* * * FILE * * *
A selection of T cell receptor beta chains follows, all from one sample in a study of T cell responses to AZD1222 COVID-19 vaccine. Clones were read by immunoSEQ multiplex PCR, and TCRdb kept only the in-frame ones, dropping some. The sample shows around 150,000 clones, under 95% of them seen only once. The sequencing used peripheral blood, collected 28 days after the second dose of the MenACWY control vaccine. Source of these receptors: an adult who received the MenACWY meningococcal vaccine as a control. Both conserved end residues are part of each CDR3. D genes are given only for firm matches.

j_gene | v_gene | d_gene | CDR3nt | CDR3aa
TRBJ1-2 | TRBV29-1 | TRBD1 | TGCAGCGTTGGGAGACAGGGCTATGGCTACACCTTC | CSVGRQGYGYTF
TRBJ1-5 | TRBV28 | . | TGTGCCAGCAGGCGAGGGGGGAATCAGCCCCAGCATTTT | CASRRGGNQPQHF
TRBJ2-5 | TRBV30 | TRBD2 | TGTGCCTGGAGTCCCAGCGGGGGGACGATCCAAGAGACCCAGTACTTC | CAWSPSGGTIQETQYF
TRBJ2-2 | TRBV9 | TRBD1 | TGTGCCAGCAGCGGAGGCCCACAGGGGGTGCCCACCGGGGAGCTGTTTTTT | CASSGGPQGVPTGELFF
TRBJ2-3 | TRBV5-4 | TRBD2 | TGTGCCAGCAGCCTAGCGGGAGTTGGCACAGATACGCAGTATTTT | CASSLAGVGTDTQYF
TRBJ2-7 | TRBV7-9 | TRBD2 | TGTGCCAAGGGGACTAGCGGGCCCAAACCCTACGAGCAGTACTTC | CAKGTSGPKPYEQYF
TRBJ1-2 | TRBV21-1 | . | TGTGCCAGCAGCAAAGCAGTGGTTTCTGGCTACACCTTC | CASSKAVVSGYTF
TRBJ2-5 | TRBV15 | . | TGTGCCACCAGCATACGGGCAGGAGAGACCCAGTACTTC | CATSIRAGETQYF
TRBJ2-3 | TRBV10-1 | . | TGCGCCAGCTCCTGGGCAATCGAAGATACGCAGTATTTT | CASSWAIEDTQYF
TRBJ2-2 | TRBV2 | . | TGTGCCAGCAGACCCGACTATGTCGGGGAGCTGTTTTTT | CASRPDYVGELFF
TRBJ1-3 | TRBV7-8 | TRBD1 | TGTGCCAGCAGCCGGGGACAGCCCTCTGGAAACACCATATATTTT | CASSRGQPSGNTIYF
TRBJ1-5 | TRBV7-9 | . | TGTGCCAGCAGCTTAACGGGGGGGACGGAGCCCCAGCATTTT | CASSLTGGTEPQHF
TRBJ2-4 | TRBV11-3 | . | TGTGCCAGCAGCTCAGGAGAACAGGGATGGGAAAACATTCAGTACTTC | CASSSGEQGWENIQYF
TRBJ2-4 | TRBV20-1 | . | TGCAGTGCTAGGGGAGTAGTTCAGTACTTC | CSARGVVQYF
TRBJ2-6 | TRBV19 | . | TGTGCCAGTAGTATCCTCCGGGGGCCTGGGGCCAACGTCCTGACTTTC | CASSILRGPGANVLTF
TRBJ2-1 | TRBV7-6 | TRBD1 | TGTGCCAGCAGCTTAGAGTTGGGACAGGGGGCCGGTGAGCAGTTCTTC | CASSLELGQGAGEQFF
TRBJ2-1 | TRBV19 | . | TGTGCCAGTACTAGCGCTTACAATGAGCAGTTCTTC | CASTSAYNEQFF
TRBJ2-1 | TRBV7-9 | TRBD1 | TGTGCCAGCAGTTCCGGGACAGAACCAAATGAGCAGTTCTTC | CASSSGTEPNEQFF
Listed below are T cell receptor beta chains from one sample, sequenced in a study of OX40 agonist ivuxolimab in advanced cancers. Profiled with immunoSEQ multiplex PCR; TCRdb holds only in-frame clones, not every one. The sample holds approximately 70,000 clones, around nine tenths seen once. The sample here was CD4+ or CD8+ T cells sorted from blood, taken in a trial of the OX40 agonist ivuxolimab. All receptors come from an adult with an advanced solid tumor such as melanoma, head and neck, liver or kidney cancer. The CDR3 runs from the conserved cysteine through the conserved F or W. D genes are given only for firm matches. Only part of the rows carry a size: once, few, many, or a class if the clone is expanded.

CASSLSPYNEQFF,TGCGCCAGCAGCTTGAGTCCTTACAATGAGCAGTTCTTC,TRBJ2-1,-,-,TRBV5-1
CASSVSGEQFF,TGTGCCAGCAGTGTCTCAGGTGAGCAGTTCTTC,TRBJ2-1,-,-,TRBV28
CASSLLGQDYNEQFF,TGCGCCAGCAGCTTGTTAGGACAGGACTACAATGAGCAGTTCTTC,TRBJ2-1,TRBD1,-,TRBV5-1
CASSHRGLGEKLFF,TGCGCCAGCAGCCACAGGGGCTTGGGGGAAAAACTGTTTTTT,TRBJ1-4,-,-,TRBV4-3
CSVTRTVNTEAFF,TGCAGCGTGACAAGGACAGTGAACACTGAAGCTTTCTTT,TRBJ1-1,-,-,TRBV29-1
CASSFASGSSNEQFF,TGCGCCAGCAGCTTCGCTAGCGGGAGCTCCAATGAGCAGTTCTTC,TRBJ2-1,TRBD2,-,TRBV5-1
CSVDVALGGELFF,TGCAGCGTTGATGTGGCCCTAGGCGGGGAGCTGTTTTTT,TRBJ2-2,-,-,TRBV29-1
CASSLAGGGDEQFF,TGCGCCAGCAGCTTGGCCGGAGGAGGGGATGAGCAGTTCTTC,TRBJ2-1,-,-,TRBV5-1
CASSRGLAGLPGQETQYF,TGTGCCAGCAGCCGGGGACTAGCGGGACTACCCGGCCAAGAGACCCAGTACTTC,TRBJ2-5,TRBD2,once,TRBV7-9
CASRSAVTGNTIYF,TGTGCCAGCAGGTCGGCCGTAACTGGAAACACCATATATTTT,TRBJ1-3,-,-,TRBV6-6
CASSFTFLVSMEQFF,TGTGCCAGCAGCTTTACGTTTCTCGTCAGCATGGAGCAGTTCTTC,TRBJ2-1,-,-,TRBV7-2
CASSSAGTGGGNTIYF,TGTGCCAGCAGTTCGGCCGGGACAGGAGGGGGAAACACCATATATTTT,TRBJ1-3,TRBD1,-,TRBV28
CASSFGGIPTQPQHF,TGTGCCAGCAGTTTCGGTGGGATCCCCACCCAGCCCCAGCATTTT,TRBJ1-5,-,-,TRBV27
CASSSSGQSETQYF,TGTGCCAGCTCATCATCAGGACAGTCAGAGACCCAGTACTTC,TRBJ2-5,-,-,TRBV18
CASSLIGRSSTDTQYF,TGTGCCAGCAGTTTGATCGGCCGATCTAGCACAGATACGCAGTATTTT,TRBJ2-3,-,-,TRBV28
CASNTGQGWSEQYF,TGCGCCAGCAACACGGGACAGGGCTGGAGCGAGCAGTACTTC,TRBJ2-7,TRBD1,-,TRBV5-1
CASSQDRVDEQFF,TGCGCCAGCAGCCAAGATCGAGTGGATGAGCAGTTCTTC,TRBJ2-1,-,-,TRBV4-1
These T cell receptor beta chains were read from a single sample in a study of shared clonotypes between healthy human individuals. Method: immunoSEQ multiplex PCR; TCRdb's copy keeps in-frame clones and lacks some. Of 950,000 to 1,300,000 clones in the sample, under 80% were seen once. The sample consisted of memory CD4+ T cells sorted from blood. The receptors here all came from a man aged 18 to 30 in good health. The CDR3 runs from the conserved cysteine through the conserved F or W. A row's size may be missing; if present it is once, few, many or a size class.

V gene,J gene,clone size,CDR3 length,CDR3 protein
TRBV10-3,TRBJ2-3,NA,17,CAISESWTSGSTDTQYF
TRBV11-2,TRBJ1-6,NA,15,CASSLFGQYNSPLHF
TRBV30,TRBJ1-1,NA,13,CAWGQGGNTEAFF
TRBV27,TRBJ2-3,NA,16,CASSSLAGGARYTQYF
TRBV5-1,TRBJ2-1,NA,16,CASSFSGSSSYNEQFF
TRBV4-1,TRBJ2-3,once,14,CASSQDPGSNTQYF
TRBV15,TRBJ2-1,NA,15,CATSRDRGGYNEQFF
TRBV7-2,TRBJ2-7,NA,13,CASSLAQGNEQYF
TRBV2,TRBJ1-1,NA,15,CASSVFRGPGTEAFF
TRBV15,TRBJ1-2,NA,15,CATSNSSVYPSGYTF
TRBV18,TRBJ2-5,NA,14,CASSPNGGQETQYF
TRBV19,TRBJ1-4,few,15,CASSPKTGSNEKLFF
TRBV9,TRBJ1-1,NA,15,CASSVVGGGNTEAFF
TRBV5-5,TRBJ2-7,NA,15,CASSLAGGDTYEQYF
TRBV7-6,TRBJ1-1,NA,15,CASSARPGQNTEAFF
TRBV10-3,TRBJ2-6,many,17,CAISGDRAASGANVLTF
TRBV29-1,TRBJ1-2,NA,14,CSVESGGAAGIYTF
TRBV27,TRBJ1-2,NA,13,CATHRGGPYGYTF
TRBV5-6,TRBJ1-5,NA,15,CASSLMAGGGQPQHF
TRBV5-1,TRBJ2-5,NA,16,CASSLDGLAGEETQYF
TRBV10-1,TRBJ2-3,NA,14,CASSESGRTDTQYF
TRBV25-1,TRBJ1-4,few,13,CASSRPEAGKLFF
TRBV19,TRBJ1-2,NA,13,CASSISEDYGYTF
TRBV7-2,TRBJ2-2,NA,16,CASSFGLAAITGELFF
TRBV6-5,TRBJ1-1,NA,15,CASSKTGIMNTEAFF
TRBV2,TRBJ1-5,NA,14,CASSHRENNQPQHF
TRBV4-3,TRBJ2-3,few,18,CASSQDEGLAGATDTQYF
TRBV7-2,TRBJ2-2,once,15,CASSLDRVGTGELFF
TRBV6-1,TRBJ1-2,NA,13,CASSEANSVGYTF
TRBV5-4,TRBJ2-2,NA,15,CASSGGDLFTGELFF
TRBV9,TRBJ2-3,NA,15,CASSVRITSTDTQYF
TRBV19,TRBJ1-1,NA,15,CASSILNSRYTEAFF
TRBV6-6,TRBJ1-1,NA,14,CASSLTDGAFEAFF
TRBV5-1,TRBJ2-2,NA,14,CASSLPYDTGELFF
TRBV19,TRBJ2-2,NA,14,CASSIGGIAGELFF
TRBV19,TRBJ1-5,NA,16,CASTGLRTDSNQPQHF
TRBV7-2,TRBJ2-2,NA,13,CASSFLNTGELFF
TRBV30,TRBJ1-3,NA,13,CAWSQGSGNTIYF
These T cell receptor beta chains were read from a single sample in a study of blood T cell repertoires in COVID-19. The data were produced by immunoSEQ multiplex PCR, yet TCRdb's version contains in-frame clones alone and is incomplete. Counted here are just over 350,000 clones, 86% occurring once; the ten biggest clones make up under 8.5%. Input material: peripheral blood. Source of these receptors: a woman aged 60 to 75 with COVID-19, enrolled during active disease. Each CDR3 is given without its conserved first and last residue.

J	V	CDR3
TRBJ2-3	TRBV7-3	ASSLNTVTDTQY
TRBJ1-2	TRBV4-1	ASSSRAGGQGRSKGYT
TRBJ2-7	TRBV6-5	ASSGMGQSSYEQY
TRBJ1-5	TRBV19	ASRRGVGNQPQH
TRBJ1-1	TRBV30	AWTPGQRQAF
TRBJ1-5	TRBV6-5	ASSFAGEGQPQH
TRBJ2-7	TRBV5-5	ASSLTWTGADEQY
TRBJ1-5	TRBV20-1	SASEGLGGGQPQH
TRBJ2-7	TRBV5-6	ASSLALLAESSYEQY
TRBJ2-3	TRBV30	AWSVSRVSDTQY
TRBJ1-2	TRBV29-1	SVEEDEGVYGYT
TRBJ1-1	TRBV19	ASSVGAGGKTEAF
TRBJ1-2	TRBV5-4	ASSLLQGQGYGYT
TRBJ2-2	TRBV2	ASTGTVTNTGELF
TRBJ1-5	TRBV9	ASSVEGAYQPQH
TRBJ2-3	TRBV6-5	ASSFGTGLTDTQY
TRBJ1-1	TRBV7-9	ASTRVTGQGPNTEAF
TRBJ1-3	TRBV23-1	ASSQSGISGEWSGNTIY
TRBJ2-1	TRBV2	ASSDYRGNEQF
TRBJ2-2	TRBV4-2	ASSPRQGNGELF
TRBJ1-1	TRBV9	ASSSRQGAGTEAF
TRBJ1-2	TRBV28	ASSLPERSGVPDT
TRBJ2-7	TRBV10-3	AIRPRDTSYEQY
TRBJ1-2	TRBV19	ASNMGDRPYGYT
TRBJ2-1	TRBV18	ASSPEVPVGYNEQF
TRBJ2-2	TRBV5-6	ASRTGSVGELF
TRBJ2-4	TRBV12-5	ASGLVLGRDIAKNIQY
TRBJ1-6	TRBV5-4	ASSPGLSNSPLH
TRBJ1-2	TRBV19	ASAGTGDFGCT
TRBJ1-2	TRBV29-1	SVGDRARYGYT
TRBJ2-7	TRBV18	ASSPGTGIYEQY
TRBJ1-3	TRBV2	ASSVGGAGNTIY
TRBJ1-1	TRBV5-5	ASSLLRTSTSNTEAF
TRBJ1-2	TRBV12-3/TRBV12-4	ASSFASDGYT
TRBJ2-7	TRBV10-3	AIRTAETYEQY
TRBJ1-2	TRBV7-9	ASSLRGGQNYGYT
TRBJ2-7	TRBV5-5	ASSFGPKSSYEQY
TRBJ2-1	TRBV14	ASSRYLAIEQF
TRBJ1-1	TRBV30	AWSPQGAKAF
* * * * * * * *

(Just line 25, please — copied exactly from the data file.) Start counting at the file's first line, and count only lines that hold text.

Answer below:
CASSHRGLGEKLFF,TGCGCCAGCAGCCACAGGGGCTTGGGGGAAAAACTGTTTTTT,TRBJ1-4,-,-,TRBV4-3